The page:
said, he would give the hon. Gentleman the greatest possible credit for the hardihood of that statement. If the hon. Gentleman was satisfied with the Bill as it stood, he probably was of opinion that the voice of the 86 Representatives from Ireland on the Opposition side of the House did not count for anything at all—that, probably, seemed to the hon. Member the strongest argument in favour of the passing of the Bill. He (Mr. Edward Harrington) recognized in the proposals of the hon. Member for South Tyrone (Mr. T. W. Russell) a means of improving the Bill, if they had to face it as a necessity; but surely the spirit of the Government in the construction of this Bill must have been a very bad one when they made up their minds to give to the County Court Judges of Ireland, who were landlords, and had entertained and exhibited the bitterest feelings against the protective combinations of the tenants, the power of fixing fair rents, and the power practically of overruling the opinion of the existing Courts. If they turned the County Court into a Sub-Commission and placed the County Court Judge in the position of the Legal President of the present Sub-Commission Court, it would be an improvement on the Bill, but it would be no improvement on the existing state of things, and such a proposal would be no answer to the objections the Irish Members raised against the Bill. The County Court, as a tribunal for the fixing of fair rents, had been tried and found wanting in Ireland. In only a few paltry cases had the County Court been entrusted with the fixing of fair rents, and he would presently tell them why. In certain districts in Ireland the block was so great in the ordinary Land Courts that some tenants who only paid small rents thought that they might run the risk of taking their cases to the County Court, and they had accordingly done so. The County Court Judges, in these cases, where the rent was a matter of paltry consideration and no big landlord had to be dealt with, had cut the rents down to the level at which the Sub-Commission were cutting them down on all sides. But that course had not been followed by Mr. Henn, whose name had been rather prominently before the public in connection with tha case of Mr. Wilfrid Blunt—Mr. Henn being a person who ought to be considered physically incapacitated for dealing with these matters at all, seeing that he was over 80 years of age. Three adventurous spirits had gone into Mr. Henn's Court to obtain the fixing of a fair rent, and with what result? Why, two of them had had their rents left as they were, whilst the third had had his raised. If it were left to the discretion of the tenants either to go to these County Court Judges or to the Laud Commission Court, the tenants would shun these County Courts as they would shun fire. Naturally, the County Court Judges who would have most time on their hands would be men like Mr. Henn, and these would be the men who would have the largest number of cases to dispose of, and would be more largely employed by the Government than anyone else, for two reasons. In the first place, because men of the disposition of Mr. Henn had taken care to raise the sentences of persons convicted under the Crimes Act who had appealed against their convictions, and were literally Bunting appellants out of Court; and, in the next place, because the experience the tenantry had of the action of these gentlemen in land. cases was in the highest degree unsatisfactory. The history of Mr. Henn in regard to the Land Act was that he had raised the rents of a hardy farmer who had gone before him. The Land Commission, rigged as it was proposed it should be by this Bill, would say—"Oh, here is a great chance to dispose of a large number of these rent applications; we will send them down to the County Court Judge, Mr. Henn, for he is the man who can dispose of them according to our desires." The hon. Member for South Antrim might say that the Bill was satisfactory to him, but he (Mr. Edward Harrington) might make bold to say that that was not as ufficient recommendation for the Bill to the Irish Party sitting on that (the Opposition) side of the House. He (Mr. Edward Harrington) would venture to give the House a sample of the knowledge and special fitness possessed by these County Court Judges for the duties they would have to discharge under this Bill, if it were passed in its present shape. Much had been heard recently about the burnings and levellings of houses at Glenbeigh; and would it be believed that County Court Judge Curran, who was one of these dignitaries addressed as "My Lord," had actually stated that the tenants of that district of Glenbeigh had nothing to complain of, for nowhere in that country did he see more comfortable and tidy farms, and more compact and well-built houses? Happily, in respect to this matter, he (Mr. Edward Harrington) spoke in the hearing of many hon. Members who had seen the Glenbeigh district, and of many who knew that the cabins of the peasantry, which had been necessarily built of sonic strength, to resist the storms prevalent there, had been built by the peasantry themselves, and that the productive part of the soil had mostly been dragged into existence on barren spots by the energy and perseverance of the tenantry. When they found tenants paying £54 a-year rent for land in respect of which, only a few years ago, no more than £2 was paid, and when they heard Judges expressing such opinions with regard to land of this kind as they had heard from Judge Curran, all he could say was that such gentlemen had too superficial a knowledge of the Land Question, or were utterly incapable of forming any opinion with regard to it. What experience of a judicial character outside, perhaps, a Dublin Police Court had such men as Judge Curran to give them the right to fix fair rents? None whatever, and the men who would go out to bring in reports to them would have no voice whatever in the decisions. The Irish Members might be beaten on this measure, and, if so, he should very much regret, for the peace of Ireland, that the Government had made this proposal. He should very much regret it if it was intended to persevere with the Bill; but yet he hoped, if they did persevere, that they would modify it in the direction indicated by the hon. Member for South Tyrone and the hon. Member who had just spoken—modify that special and odious clause in it which would give the County Court Judge an absolute and uncontrolled right of deciding what rent the tenant farmer had to pay. There was another part of the Bill to which he should like to call attention, and that was that part which sounded the death-knell of the Land Purchase Commission. It was not often that they (the Nationalist Members) found themselves in a position in this House to speak with anything like laudation, or even in a tolerant sense, of any judicial institutions in Ireland. They were in the habit of giving credit where they could conscientiously do so; however, he must say that though they frequently grumbled at judicial institutions, it was because they found them essentially wrong, partizans being appointed to preside in them, and not because they had any chronic disposition to grumble. The men who had been appointed to administer the Purchase Act could not be said to be partizans on the side of the Nationalist Members; on the contrary, if ever they had anything to do with these gentlemen at all, they were men who were opposed to them in politics, and yet they (the Nationalist Members) freely acknowledged that with the process which had been brought to bear upon them, Mr. McCarthy and Mr. Lynch had tried to exercise a useful discretion in the administration of the Purchase Act. What was the lesson the Government now sought to teach the people of Ireland? Why, it was this, that the moment the Government discerned that the people displayed confidence in a Court they proposed to abolish it. It must be remembered that this question of purchase was a vital one for the people. The spirit of the Purchase Act of 1885 was this, not that they should send two Commissioners to value a farm and say what was the fair purchase rent for the tenant to pay the landlord and report that; but what was done was to allow the landlord to keep a screw on the tenant, and hand to the Sheriff executing the eviction decree a document of agreement for the purchase of the land. The Government stepped in and did not ask the Purchase Commissioners to say—"What is the value of this land?" but what the debtors' security was. In appraising the land, the house that the tenant had built, the fences he had raised, and the fruitful industry he had bestowed upon the land was scored against him, because all that could be converted into money, and would represent his loathing and unwillingness to leave. He (Mr. Edward Harrington) only digressed into those matters to show that there was a great necessity that they should have upon this Purchase Commission men who were not suspected of being mere partizans, and if they took Mr. Justice O'Hagan away from the Commission what did they leave? They left two men, and those alone, who had given a fatal interpretation to a recent Act of Parliament, which interpretation, he ventured to say, was the cause of most of the trouble existing in Ireland at the present time. They know that Mr. Justice O'Hagan did not agree with those two Judges, and that his interpretation of the Act was favourable to the tenants, and they now took away that Judge in whom the tenants had some confidence—although not a strong, overweening confidence—and placed him in another Court to be overshadowed by other Judges, giving two landlord partizans the working of a very essential part of the Act of 1881—namely, the Purchase Clauses. There were many points which suggested themselves against this measure. He (Mr. Edward Harrington) had made out a list of County Court Judges in Ireland. He had made it out from directories, in order to find out whether they were Justices of the Peace, where their residences were, and what were the clubs they belonged to, as he had imagined that this would give him a very instructive guide as to the politics and prejudices of these gentlemen. He confessed, however, that the result of his search was not evidence which he could put forward in the House formally in debate, but it was strong enough to excite the prejudices of the people of Ireland against these Judges in the performance of the functions it was proposed to require them to discharge. There was evidence already of prejudice on the part of the people, in that they had abstained from going into the County Courts with land cases just as they would have abstained from plunging into fire. But the Government now sought to force the people into these Courts, regardless of the fact that the County Court Judges had endeavoured to strengthen the prejudice excited against themselves as they had in the process of law aped at Quarter Sessions the Judges of Assizes in making declarations against the political organizations and combinations of the tenants in reference to the payment of rent. It was only necessary to search the files of a few prominent English newspapers to which scraps of Irish news were sent, which it was thought by those who catered for those journals would be acceptable to the palate of the English people, to find that these gentlemen from time to time made official pronouncements and declarations against the National League.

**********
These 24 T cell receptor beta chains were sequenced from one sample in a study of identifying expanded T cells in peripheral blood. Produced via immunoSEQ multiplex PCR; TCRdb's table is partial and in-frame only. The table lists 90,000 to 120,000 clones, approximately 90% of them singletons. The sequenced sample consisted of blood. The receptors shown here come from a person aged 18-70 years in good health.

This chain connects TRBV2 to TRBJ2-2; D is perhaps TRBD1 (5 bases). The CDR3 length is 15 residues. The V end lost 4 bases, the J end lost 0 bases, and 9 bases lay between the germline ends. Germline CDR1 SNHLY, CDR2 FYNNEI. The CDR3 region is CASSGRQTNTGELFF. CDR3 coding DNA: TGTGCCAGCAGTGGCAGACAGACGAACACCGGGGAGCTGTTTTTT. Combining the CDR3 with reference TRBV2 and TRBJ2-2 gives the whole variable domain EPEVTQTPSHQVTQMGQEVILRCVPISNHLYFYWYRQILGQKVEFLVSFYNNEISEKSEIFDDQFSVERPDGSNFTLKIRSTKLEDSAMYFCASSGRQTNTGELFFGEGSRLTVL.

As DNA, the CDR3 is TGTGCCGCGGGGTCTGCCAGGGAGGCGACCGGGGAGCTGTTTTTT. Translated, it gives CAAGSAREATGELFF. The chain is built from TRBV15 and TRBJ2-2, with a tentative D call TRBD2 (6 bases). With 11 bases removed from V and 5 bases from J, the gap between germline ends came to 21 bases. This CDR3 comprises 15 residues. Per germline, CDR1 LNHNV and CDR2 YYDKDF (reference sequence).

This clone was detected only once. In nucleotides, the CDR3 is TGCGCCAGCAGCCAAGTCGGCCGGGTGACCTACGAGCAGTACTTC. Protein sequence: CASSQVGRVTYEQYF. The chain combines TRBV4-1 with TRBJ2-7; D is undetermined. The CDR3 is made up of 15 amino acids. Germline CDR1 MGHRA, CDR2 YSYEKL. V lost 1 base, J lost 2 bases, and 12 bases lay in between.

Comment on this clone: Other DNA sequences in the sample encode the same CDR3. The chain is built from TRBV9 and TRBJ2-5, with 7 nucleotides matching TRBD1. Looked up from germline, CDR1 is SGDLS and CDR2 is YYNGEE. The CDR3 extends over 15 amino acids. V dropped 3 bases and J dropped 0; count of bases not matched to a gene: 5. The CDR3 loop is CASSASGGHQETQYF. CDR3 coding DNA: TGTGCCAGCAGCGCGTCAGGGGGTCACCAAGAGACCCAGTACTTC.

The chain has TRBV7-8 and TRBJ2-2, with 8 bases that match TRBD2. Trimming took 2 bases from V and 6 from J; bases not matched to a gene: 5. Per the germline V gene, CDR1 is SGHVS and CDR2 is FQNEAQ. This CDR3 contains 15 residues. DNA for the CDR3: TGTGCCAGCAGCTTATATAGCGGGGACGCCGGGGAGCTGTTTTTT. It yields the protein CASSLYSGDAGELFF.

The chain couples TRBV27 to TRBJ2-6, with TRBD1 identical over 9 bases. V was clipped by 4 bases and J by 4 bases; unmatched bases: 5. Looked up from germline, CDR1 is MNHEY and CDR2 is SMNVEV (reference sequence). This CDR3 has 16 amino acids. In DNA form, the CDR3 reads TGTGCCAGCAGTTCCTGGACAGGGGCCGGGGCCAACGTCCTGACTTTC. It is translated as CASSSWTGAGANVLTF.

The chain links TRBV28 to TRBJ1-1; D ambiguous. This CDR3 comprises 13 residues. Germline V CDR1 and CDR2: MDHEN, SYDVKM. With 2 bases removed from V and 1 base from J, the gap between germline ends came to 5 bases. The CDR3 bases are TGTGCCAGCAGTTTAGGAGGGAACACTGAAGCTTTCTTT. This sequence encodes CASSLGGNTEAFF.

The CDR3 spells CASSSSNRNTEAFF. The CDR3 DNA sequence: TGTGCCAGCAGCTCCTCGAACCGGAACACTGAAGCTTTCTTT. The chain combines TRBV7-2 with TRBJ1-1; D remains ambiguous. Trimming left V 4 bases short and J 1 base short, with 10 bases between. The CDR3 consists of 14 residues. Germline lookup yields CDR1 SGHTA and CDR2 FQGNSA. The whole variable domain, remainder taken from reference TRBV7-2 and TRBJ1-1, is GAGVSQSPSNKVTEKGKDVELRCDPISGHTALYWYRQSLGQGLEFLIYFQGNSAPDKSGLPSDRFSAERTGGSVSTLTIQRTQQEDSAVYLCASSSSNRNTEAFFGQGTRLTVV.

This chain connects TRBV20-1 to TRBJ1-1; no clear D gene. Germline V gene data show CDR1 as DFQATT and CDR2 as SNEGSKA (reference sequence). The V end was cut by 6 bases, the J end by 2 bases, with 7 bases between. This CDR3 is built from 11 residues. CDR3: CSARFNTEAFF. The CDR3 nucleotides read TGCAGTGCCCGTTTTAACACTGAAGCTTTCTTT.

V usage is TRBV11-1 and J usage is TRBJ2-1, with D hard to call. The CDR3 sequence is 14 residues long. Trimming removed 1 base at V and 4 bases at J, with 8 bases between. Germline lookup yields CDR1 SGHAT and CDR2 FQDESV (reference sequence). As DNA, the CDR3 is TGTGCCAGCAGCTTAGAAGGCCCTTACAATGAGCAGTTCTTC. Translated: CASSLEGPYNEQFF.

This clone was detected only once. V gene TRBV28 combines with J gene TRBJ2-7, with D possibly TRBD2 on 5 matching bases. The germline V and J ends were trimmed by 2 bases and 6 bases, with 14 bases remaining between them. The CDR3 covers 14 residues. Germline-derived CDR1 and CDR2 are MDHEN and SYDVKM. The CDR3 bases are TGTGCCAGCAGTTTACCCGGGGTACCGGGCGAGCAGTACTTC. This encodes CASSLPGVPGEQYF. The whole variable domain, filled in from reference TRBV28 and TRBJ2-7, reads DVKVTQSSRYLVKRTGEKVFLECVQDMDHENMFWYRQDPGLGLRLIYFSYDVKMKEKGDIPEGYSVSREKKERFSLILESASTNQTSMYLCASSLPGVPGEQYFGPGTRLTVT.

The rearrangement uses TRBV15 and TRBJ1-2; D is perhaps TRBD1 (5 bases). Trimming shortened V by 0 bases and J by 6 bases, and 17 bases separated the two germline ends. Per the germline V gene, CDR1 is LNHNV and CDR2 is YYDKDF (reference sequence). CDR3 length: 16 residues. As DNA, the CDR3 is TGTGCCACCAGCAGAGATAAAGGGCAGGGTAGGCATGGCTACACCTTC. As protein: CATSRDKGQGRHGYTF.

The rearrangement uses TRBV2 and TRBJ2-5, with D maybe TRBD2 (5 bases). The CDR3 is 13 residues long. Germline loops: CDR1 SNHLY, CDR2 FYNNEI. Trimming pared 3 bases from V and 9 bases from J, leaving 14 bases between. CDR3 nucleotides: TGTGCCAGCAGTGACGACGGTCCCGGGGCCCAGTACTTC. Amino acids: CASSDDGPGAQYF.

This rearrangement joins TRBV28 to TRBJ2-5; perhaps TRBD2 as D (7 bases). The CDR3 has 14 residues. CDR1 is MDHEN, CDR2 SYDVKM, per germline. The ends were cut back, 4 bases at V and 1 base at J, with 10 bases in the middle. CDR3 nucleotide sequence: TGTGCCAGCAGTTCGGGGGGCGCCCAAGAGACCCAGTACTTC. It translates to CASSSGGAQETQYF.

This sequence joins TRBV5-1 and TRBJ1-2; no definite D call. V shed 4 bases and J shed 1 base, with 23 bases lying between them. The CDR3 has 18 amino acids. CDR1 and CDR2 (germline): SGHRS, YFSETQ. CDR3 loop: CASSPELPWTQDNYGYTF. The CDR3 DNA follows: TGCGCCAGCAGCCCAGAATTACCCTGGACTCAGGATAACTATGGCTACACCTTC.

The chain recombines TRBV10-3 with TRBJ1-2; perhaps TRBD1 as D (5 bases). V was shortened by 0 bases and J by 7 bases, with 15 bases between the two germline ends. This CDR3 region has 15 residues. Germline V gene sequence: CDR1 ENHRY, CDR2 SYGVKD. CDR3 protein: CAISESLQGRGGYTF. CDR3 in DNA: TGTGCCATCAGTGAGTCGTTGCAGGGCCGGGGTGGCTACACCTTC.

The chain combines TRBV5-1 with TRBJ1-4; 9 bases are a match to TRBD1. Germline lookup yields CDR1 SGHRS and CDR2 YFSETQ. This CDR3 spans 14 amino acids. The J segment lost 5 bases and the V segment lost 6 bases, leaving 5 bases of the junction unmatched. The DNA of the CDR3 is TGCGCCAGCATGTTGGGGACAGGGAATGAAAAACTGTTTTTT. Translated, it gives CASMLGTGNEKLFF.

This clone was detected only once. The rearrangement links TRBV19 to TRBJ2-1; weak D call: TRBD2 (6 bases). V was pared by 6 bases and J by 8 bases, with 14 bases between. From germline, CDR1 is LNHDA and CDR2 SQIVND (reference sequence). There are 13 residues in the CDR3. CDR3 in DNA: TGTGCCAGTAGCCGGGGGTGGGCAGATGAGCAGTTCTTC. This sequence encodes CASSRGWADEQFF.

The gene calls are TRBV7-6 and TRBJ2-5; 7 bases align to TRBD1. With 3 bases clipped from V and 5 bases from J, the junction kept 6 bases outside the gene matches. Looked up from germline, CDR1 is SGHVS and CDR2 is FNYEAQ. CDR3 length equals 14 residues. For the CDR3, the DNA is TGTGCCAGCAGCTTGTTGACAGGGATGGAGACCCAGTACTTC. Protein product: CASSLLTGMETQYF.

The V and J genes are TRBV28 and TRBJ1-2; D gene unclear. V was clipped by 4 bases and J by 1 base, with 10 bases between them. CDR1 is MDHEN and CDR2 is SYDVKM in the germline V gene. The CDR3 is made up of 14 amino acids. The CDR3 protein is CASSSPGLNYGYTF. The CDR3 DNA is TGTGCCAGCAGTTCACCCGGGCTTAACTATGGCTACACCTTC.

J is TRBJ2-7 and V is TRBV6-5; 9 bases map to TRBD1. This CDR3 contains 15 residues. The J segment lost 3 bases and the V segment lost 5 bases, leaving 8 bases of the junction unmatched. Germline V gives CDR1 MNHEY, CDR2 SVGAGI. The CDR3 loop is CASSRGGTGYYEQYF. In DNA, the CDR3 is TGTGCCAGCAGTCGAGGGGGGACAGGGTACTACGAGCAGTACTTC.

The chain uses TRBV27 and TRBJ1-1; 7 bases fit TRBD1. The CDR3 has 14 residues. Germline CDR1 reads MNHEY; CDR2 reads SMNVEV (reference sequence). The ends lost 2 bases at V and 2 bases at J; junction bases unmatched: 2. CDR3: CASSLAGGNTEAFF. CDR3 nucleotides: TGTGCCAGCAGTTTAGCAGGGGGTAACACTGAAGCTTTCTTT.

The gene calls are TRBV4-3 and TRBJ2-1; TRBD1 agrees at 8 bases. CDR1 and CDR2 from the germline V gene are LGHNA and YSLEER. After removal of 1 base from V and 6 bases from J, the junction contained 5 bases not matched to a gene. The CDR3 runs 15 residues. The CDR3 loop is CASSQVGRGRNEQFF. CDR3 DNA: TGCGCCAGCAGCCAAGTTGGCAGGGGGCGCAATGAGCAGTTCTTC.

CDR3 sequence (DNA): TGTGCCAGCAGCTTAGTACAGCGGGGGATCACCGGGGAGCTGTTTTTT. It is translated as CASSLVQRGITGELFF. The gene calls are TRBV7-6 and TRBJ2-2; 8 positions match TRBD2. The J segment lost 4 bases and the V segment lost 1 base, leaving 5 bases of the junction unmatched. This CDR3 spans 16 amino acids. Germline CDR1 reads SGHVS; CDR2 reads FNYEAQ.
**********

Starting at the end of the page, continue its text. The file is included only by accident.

MR. JOHNSTON (Belfast, S.)